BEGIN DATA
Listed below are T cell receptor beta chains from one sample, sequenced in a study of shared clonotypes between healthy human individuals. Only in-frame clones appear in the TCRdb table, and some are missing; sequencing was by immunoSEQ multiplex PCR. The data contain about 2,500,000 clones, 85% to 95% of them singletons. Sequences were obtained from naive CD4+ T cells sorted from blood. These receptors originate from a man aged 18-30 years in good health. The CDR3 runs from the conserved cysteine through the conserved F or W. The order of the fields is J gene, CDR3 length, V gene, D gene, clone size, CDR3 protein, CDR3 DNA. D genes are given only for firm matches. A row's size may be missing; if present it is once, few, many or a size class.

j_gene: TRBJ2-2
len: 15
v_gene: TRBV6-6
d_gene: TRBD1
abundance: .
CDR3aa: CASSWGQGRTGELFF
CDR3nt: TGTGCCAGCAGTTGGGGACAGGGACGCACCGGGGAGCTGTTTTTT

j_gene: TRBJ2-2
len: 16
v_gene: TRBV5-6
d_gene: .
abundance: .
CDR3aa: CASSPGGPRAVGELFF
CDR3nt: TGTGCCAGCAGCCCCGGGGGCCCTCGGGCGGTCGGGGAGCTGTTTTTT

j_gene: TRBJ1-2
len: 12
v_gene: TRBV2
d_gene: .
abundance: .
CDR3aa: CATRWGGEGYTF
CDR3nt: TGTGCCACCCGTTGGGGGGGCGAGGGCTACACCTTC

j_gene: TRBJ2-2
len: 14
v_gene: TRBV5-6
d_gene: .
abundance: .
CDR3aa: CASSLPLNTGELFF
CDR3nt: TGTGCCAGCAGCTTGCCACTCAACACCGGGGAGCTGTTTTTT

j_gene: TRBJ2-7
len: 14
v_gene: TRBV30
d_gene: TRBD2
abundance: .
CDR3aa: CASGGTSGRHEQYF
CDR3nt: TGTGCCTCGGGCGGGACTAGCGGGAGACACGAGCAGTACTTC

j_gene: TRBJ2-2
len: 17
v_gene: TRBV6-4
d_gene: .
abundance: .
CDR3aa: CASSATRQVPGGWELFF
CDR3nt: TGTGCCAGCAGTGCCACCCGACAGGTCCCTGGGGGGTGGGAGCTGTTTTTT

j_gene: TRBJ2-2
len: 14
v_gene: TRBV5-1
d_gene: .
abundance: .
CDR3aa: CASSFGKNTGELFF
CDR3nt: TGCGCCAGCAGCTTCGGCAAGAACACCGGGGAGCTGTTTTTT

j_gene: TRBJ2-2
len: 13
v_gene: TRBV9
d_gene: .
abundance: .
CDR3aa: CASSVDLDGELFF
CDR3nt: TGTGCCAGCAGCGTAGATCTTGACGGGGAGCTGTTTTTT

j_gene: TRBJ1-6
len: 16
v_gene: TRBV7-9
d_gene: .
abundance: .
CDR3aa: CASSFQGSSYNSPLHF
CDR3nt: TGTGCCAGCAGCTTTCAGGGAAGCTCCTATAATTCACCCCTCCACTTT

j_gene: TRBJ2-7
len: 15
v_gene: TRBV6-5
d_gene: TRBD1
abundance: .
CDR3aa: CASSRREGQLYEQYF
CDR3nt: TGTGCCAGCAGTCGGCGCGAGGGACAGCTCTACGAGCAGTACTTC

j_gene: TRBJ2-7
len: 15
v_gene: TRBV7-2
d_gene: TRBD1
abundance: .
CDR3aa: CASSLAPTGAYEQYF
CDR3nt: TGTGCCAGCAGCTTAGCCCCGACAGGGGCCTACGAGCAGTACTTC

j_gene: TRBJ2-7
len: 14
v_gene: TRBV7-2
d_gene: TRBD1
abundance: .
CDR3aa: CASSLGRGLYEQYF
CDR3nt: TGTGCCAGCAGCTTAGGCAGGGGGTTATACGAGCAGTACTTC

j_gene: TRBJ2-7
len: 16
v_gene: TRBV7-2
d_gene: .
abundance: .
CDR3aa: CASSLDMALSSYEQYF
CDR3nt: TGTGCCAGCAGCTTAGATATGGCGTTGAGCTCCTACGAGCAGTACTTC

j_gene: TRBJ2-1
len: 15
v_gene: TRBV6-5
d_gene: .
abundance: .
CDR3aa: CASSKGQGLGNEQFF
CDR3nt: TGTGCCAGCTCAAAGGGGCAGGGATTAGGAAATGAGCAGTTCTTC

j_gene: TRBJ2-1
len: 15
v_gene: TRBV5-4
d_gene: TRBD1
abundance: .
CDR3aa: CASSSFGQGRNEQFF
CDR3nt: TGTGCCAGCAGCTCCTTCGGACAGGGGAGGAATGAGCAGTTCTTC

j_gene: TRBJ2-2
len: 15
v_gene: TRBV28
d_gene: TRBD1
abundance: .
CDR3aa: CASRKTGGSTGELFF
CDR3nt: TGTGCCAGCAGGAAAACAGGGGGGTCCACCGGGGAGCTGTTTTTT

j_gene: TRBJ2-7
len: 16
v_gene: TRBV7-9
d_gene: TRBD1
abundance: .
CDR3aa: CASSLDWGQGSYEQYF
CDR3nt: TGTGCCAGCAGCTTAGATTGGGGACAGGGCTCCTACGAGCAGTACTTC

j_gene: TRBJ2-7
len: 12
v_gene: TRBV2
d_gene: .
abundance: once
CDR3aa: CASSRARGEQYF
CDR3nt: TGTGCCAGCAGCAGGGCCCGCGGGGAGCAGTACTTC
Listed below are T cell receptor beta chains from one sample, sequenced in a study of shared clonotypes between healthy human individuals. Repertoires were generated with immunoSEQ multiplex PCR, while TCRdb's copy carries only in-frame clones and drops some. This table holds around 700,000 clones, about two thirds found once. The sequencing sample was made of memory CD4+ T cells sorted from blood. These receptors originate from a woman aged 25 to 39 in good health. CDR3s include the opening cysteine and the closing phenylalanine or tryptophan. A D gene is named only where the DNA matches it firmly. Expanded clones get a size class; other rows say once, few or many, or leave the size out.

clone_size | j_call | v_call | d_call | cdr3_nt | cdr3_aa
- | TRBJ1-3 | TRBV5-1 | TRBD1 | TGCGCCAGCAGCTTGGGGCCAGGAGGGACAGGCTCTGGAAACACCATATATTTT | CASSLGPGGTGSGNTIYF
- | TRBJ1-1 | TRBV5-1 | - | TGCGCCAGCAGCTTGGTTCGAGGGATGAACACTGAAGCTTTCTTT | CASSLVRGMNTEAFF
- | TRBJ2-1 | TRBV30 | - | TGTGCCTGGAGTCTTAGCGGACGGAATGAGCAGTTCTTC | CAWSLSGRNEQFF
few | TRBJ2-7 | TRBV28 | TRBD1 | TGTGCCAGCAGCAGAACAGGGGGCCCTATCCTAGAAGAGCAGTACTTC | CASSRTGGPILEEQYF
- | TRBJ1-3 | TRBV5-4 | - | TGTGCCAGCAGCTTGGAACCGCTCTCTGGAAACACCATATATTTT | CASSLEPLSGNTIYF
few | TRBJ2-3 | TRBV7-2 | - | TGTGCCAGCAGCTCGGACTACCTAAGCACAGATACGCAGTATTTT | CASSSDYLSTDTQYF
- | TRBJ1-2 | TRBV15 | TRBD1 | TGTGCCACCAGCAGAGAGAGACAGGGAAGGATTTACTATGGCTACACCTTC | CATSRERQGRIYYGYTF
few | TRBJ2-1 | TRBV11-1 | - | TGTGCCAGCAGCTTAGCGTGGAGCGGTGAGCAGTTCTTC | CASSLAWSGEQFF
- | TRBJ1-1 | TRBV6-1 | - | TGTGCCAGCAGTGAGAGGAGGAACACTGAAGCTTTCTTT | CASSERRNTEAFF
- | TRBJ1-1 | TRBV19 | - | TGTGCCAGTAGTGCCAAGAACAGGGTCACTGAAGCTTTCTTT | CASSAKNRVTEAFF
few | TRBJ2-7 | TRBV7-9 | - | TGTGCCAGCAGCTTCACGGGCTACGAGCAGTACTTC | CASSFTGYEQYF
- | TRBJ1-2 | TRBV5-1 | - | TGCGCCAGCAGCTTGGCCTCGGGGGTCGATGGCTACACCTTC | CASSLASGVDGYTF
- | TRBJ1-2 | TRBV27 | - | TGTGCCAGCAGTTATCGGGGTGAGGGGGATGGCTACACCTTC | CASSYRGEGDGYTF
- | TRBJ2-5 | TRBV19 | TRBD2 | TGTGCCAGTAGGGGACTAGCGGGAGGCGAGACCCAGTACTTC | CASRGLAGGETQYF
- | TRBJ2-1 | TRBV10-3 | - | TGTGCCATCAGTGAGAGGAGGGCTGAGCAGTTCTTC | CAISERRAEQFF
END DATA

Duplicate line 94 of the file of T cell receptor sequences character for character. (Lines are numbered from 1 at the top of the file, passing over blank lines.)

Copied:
len: 15